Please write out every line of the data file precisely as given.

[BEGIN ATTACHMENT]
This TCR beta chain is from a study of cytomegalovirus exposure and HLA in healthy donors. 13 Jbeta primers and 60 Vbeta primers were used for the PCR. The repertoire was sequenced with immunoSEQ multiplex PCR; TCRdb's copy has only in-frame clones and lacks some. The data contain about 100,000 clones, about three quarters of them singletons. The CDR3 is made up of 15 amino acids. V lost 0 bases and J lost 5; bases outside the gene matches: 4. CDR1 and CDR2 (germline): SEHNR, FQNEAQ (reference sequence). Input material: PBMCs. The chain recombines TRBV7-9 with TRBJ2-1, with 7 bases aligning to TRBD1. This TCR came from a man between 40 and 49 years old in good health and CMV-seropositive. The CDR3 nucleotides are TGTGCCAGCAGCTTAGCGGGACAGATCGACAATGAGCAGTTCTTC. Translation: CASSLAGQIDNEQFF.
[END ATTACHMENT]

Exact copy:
This TCR beta chain is from a study of cytomegalovirus exposure and HLA in healthy donors. 13 Jbeta primers and 60 Vbeta primers were used for the PCR. The repertoire was sequenced with immunoSEQ multiplex PCR; TCRdb's copy has only in-frame clones and lacks some. The data contain about 100,000 clones, about three quarters of them singletons. The CDR3 is made up of 15 amino acids. V lost 0 bases and J lost 5; bases outside the gene matches: 4. CDR1 and CDR2 (germline): SEHNR, FQNEAQ (reference sequence). Input material: PBMCs. The chain recombines TRBV7-9 with TRBJ2-1, with 7 bases aligning to TRBD1. This TCR came from a man between 40 and 49 years old in good health and CMV-seropositive. The CDR3 nucleotides are TGTGCCAGCAGCTTAGCGGGACAGATCGACAATGAGCAGTTCTTC. Translation: CASSLAGQIDNEQFF.